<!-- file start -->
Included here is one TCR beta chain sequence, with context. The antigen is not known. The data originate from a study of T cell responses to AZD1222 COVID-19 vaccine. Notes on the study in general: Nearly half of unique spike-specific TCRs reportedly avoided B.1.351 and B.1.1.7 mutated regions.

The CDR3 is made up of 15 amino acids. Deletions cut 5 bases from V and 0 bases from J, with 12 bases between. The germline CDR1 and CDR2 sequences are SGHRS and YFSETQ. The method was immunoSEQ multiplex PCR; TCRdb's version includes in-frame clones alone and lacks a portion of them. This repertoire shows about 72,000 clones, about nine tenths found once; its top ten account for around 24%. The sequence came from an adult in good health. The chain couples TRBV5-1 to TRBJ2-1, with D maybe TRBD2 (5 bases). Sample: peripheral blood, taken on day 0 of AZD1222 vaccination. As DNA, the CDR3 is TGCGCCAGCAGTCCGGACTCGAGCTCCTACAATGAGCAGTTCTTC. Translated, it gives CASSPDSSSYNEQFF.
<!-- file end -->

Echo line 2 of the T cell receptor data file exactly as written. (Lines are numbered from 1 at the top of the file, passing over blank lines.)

The CDR3 is made up of 15 amino acids. Deletions cut 5 bases from V and 0 bases from J, with 12 bases between. The germline CDR1 and CDR2 sequences are SGHRS and YFSETQ. The method was immunoSEQ multiplex PCR; TCRdb's version includes in-frame clones alone and lacks a portion of them. This repertoire shows about 72,000 clones, about nine tenths found once; its top ten account for around 24%. The sequence came from an adult in good health. The chain couples TRBV5-1 to TRBJ2-1, with D maybe TRBD2 (5 bases). Sample: peripheral blood, taken on day 0 of AZD1222 vaccination. As DNA, the CDR3 is TGCGCCAGCAGTCCGGACTCGAGCTCCTACAATGAGCAGTTCTTC. Translated, it gives CASSPDSSSYNEQFF.